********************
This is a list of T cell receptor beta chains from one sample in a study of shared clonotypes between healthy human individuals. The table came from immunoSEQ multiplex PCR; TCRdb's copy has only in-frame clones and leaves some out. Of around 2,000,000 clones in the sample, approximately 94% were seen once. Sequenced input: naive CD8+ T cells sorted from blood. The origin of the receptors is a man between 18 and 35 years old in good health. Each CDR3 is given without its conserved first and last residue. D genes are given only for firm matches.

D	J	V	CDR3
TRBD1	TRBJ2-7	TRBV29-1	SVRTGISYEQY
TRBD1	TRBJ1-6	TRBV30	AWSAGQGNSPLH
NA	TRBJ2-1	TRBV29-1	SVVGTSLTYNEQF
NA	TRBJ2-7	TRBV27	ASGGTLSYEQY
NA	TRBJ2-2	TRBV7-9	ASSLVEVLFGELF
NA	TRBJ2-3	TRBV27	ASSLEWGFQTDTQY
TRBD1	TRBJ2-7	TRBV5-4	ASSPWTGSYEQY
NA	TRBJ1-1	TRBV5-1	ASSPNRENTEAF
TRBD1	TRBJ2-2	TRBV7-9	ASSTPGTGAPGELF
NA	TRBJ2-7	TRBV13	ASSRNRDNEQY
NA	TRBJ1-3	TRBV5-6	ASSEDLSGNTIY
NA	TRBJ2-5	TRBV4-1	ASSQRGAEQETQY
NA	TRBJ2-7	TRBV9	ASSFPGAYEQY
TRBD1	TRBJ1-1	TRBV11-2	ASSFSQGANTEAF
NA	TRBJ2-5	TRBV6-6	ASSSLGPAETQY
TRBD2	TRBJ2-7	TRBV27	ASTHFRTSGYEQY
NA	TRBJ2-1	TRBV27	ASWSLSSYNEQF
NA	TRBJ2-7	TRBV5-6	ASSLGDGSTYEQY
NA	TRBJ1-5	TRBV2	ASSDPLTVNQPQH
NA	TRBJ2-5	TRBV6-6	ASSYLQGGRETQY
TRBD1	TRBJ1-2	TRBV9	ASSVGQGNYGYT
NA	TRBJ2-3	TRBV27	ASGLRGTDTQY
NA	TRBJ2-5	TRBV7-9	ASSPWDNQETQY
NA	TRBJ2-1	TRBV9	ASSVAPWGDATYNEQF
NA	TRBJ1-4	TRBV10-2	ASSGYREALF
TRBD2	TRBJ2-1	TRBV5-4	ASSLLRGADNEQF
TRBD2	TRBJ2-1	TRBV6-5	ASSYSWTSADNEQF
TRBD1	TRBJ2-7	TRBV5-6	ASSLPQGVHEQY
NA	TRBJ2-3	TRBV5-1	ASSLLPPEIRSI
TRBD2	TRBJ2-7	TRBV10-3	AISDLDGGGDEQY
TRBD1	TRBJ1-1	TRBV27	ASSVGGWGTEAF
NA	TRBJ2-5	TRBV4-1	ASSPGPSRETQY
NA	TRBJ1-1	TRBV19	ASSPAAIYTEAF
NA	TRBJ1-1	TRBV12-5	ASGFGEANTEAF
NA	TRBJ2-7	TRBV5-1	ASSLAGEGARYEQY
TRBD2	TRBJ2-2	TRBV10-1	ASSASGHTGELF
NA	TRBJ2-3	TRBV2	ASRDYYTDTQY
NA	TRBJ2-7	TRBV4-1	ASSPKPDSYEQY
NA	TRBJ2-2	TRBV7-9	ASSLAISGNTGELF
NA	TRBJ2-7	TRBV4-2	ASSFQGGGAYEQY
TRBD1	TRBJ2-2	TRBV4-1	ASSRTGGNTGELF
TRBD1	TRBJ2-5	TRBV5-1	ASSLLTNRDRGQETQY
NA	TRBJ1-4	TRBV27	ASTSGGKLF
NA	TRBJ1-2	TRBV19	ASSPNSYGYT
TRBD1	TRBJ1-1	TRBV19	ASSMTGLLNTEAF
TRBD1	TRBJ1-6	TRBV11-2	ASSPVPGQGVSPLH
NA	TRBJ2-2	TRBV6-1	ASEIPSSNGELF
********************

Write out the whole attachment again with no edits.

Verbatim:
This is a list of T cell receptor beta chains from one sample in a study of shared clonotypes between healthy human individuals. The table came from immunoSEQ multiplex PCR; TCRdb's copy has only in-frame clones and leaves some out. Of around 2,000,000 clones in the sample, approximately 94% were seen once. Sequenced input: naive CD8+ T cells sorted from blood. The origin of the receptors is a man between 18 and 35 years old in good health. Each CDR3 is given without its conserved first and last residue. D genes are given only for firm matches.

D	J	V	CDR3
TRBD1	TRBJ2-7	TRBV29-1	SVRTGISYEQY
TRBD1	TRBJ1-6	TRBV30	AWSAGQGNSPLH
NA	TRBJ2-1	TRBV29-1	SVVGTSLTYNEQF
NA	TRBJ2-7	TRBV27	ASGGTLSYEQY
NA	TRBJ2-2	TRBV7-9	ASSLVEVLFGELF
NA	TRBJ2-3	TRBV27	ASSLEWGFQTDTQY
TRBD1	TRBJ2-7	TRBV5-4	ASSPWTGSYEQY
NA	TRBJ1-1	TRBV5-1	ASSPNRENTEAF
TRBD1	TRBJ2-2	TRBV7-9	ASSTPGTGAPGELF
NA	TRBJ2-7	TRBV13	ASSRNRDNEQY
NA	TRBJ1-3	TRBV5-6	ASSEDLSGNTIY
NA	TRBJ2-5	TRBV4-1	ASSQRGAEQETQY
NA	TRBJ2-7	TRBV9	ASSFPGAYEQY
TRBD1	TRBJ1-1	TRBV11-2	ASSFSQGANTEAF
NA	TRBJ2-5	TRBV6-6	ASSSLGPAETQY
TRBD2	TRBJ2-7	TRBV27	ASTHFRTSGYEQY
NA	TRBJ2-1	TRBV27	ASWSLSSYNEQF
NA	TRBJ2-7	TRBV5-6	ASSLGDGSTYEQY
NA	TRBJ1-5	TRBV2	ASSDPLTVNQPQH
NA	TRBJ2-5	TRBV6-6	ASSYLQGGRETQY
TRBD1	TRBJ1-2	TRBV9	ASSVGQGNYGYT
NA	TRBJ2-3	TRBV27	ASGLRGTDTQY
NA	TRBJ2-5	TRBV7-9	ASSPWDNQETQY
NA	TRBJ2-1	TRBV9	ASSVAPWGDATYNEQF
NA	TRBJ1-4	TRBV10-2	ASSGYREALF
TRBD2	TRBJ2-1	TRBV5-4	ASSLLRGADNEQF
TRBD2	TRBJ2-1	TRBV6-5	ASSYSWTSADNEQF
TRBD1	TRBJ2-7	TRBV5-6	ASSLPQGVHEQY
NA	TRBJ2-3	TRBV5-1	ASSLLPPEIRSI
TRBD2	TRBJ2-7	TRBV10-3	AISDLDGGGDEQY
TRBD1	TRBJ1-1	TRBV27	ASSVGGWGTEAF
NA	TRBJ2-5	TRBV4-1	ASSPGPSRETQY
NA	TRBJ1-1	TRBV19	ASSPAAIYTEAF
NA	TRBJ1-1	TRBV12-5	ASGFGEANTEAF
NA	TRBJ2-7	TRBV5-1	ASSLAGEGARYEQY
TRBD2	TRBJ2-2	TRBV10-1	ASSASGHTGELF
NA	TRBJ2-3	TRBV2	ASRDYYTDTQY
NA	TRBJ2-7	TRBV4-1	ASSPKPDSYEQY
NA	TRBJ2-2	TRBV7-9	ASSLAISGNTGELF
NA	TRBJ2-7	TRBV4-2	ASSFQGGGAYEQY
TRBD1	TRBJ2-2	TRBV4-1	ASSRTGGNTGELF
TRBD1	TRBJ2-5	TRBV5-1	ASSLLTNRDRGQETQY
NA	TRBJ1-4	TRBV27	ASTSGGKLF
NA	TRBJ1-2	TRBV19	ASSPNSYGYT
TRBD1	TRBJ1-1	TRBV19	ASSMTGLLNTEAF
TRBD1	TRBJ1-6	TRBV11-2	ASSPVPGQGVSPLH
NA	TRBJ2-2	TRBV6-1	ASEIPSSNGELF